It was a biography by Jung Chang and her husband Jon Halliday that finally toppled Mao Zedong from his creaking pedestal.
EMPRESS DOWAGER CIXI: THE CONCUBINE WHO LAUNCHED MODERN CHINA
by JUNG CHANG
Jonathan Cape, 464pp, £20
Now she has demolished another myth. The Empress Dowager of China, her new book shows, was not the scheming, vicious, reactionary she-monster of fond imagination but the force behind what she calls “the real revolution of modern China”.
Above all, Jung Chang tells a story – and what a colourful tale it is. Cixi’s selection for the harem of the emperor Xianfeng owed more to her character than her beauty, and the early death of her son and his equally dysfunctional successor to the throne left her as de facto ruler for almost 40 tumultuous and, for China, formative years. If the foot- and tradition-bound country (she did away with foot-binding, not Mao) progressed during that period, it wasn’t because of the calibre of its courtiers or political class. As a French diplomat was to comment, she was the only man among them.
Scarred by the Opium Wars (ignominious for the Chinese victims as well as for Britain), it was she who pushed for a modern Chinese army. She invited Westerners to train it and bought foreign warships off the shelf. Despite the ultra-conservatives in the Forbidden City and lack of qualified personnel – China’s first envoy to the West was an American – she was determined to make contact and learn from the country’s invaders. Her palace intrigues were unending but her methods restrained for the times (only one poisoning). Her schemes were well-intentioned: to keep modernisation going and to frustrate the territorial appetites of greedy foreigners, notably Japan, whose naval victory in 1895 was a shattering event. Five years later, it was German incursions that were to spark the popular resistance that lead to the Boxer uprising. (It was Kaiser Wilhelm II who had called a China-Japan union “the yellow peril”).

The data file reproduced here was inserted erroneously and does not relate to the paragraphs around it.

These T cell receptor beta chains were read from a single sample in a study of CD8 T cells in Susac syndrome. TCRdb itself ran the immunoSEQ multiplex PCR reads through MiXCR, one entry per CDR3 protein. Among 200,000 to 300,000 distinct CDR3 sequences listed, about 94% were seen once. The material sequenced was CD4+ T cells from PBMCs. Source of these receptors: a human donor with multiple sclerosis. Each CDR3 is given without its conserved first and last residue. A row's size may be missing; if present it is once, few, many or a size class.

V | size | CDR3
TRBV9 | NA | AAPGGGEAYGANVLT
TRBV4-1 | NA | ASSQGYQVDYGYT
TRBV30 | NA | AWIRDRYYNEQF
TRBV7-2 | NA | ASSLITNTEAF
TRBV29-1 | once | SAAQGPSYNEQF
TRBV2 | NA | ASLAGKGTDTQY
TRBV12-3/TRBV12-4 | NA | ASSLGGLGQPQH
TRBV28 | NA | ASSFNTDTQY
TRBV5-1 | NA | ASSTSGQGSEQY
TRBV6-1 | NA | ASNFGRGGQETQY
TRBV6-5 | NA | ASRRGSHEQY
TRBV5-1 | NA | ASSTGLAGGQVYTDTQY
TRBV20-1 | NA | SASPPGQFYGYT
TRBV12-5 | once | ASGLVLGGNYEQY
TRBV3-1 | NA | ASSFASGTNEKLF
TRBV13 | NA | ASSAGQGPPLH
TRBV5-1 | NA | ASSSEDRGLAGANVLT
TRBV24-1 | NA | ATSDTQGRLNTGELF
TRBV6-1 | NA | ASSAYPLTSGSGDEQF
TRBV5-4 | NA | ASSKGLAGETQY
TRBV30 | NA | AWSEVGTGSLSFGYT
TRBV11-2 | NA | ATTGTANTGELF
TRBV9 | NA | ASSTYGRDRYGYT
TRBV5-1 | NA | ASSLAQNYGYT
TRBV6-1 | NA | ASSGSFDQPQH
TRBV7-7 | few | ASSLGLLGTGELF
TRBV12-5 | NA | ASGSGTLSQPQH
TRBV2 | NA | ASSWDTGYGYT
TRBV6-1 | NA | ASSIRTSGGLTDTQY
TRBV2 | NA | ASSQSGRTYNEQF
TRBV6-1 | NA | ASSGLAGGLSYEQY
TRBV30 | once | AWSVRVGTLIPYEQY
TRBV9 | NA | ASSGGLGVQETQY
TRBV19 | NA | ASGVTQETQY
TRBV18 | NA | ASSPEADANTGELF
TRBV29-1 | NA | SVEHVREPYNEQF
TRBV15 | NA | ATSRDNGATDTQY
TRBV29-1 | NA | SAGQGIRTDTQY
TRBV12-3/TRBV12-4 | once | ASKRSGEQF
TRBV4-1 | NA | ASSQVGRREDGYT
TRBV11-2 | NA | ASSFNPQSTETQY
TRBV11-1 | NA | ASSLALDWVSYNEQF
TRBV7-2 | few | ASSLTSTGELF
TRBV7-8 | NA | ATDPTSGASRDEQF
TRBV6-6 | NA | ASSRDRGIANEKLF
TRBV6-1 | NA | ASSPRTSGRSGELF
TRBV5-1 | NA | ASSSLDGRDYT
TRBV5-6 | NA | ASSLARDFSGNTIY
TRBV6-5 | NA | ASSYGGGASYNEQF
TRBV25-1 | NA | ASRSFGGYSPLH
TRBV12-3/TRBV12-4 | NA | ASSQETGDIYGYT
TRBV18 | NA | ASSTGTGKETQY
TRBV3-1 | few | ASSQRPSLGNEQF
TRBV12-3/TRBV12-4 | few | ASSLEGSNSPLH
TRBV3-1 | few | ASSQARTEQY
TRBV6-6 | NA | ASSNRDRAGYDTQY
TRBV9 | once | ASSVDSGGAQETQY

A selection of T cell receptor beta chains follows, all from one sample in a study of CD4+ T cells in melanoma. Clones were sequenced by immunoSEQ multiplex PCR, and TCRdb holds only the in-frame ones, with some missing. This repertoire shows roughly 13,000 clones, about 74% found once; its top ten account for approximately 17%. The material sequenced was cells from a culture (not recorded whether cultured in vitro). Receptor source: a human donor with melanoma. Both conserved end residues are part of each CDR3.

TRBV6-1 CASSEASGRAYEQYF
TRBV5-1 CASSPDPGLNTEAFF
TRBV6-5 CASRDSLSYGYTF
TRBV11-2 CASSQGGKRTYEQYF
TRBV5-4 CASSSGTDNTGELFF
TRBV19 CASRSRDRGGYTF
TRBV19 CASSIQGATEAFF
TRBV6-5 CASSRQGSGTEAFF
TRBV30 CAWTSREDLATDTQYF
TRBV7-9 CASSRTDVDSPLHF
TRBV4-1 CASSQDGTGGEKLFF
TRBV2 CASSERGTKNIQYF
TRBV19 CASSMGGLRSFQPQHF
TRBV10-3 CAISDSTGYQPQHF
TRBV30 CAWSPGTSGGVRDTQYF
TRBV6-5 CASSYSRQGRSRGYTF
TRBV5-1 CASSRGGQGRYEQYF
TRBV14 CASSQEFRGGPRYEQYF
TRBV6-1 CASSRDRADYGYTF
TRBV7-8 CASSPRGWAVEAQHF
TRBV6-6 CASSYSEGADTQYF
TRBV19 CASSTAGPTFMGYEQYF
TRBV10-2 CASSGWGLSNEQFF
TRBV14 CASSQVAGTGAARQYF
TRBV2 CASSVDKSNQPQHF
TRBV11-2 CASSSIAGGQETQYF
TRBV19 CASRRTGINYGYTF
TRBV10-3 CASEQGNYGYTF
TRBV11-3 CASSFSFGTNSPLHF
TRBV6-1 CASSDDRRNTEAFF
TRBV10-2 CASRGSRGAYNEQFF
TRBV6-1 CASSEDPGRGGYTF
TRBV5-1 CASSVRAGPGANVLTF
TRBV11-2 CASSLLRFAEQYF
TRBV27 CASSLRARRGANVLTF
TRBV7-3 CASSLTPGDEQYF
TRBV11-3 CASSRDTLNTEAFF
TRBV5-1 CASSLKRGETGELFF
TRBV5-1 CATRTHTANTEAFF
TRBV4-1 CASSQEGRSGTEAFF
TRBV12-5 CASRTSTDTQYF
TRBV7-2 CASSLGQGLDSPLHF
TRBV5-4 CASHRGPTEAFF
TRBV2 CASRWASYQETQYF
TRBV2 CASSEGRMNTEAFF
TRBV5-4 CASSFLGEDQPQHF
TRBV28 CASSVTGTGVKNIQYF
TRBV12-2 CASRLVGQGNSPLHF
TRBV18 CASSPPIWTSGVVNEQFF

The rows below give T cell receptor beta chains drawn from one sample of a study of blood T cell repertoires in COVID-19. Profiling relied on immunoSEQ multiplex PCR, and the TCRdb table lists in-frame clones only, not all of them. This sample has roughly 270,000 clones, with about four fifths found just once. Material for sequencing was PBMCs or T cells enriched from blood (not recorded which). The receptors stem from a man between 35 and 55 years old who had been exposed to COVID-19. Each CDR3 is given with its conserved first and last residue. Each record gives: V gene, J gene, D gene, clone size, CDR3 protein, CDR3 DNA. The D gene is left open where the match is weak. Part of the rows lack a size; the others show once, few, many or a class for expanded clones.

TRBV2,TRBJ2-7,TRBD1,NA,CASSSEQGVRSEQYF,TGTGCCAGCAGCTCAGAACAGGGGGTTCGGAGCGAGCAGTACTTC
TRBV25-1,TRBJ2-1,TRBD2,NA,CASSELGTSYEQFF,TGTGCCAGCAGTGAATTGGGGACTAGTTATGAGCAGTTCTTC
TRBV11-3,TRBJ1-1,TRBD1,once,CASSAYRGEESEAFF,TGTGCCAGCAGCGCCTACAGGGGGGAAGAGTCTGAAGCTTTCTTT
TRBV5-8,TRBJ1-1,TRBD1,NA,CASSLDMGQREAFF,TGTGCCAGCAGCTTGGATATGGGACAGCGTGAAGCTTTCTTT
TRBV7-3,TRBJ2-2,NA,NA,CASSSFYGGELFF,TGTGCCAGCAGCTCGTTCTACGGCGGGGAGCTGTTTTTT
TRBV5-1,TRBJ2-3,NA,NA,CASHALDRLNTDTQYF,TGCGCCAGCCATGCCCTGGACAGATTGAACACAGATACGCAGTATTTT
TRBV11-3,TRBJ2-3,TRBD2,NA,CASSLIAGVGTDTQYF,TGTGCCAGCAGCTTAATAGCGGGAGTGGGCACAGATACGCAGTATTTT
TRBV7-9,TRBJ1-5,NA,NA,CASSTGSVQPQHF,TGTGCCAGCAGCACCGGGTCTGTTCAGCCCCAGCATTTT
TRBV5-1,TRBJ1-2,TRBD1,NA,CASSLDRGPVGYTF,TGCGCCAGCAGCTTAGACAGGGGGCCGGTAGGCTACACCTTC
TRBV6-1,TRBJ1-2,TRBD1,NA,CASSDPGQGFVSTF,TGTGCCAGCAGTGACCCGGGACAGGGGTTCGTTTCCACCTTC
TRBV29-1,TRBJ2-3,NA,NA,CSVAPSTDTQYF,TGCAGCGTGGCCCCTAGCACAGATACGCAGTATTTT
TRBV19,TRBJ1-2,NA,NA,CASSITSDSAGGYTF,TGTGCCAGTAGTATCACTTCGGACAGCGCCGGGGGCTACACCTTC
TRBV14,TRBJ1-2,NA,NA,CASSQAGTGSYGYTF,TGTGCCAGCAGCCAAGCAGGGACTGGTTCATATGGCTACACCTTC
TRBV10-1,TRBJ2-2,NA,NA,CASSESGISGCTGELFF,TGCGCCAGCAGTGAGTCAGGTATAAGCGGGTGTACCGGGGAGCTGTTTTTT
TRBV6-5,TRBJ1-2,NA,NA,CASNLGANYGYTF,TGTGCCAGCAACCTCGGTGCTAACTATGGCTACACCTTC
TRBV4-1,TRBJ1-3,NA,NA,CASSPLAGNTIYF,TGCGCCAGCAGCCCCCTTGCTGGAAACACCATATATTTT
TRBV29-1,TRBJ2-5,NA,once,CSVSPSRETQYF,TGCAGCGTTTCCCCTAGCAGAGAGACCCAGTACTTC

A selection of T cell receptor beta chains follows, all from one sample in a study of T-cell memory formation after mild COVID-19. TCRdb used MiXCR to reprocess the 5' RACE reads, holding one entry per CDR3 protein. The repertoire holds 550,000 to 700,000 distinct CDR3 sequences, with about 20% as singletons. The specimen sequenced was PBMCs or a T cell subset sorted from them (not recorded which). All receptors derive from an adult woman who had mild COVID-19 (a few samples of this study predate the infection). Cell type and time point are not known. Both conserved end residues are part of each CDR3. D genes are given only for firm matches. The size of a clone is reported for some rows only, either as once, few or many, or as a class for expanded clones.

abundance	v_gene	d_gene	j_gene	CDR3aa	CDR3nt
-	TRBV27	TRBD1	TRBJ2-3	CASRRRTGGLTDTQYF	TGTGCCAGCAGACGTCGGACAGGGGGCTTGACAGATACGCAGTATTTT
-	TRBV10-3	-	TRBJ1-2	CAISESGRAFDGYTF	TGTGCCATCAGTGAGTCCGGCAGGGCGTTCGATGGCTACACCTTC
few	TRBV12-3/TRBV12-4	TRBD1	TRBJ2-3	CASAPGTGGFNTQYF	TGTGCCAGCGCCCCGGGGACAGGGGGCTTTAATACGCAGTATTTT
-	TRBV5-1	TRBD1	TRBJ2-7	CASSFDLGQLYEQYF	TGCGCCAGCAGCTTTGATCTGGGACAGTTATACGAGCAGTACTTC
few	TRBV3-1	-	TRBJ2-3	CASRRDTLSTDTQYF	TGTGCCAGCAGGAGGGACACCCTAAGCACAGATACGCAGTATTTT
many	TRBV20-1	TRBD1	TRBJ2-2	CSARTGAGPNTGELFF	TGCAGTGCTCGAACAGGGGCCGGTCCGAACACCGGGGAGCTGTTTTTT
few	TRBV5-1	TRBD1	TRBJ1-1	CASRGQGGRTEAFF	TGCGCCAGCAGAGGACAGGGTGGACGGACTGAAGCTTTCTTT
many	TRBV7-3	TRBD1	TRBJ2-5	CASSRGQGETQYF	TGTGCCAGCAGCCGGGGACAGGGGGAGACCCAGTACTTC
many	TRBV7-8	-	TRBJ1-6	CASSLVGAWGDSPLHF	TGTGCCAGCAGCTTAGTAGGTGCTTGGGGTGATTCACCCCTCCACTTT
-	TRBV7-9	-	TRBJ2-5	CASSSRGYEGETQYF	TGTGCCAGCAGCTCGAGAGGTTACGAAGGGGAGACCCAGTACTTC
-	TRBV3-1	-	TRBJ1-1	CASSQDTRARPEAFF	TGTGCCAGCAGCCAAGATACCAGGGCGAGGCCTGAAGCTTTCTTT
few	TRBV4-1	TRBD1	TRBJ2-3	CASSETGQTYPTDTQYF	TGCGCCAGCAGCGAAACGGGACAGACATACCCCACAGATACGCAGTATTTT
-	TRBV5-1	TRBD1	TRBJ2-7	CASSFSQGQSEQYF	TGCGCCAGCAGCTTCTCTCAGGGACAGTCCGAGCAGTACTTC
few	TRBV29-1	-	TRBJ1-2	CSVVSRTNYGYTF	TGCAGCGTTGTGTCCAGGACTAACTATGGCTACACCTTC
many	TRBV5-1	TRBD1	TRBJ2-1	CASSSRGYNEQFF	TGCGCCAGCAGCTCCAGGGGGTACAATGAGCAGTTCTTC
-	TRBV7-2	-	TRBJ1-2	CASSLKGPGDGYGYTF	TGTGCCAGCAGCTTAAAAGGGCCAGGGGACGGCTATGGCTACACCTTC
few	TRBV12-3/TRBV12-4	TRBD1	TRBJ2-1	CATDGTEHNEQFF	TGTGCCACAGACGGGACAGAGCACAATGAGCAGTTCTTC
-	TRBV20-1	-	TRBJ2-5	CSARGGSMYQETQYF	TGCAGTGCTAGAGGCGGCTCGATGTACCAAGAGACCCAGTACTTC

Back in the Forbidden City after fleeing the capital, she launched into a final round of reforms and achieved more in the early years of the century than ever before: the outlawing of torture – notably death by a thousand cuts, women’s education, Western medicine and a relatively open press. When she died in 1908, she left a project behind for a constitutional monarchy, including a partly elected parliament, but over a century later, China is not there yet. If she was capable of huge mistakes and ruthless acts, it was most often in defence of her country. Her backing for the savagely xenophobic Boxers, which she was to regret, had brought another wave of foreign intervention.
And it was to prevent her adopted son, the feeble young Emperor Guangxu, from handing the country over to Japanese influence after her death that during what was to be her own terminal illness, she had him poisoned. The arsenic in his remains was definitively established in 2008.
This is history at its most readable by an author with a point of view. “Looking back over the many horrific decades after Cixi’s demise, one cannot but admire this amazing stateswoman, flawed though she was,” writes Jung Chang. It certainly changed my perception. The author’s Mao biography is banned in China and it seems this will be banned too, which would not be clever. Among other things it is a hymn to Cixi’s passionate, enlightened patriotism at a time when the country was besieged by predatory colonial powers. And in Jung Chang’s portrait of this remarkable woman, the author reveals herself as very much a Chinese patriot too. That, after all, was why she showed herself so indignant at the sufferings – this time self-inflicted – that her country was to face under Mao, half a century after “the Old Buddha” died.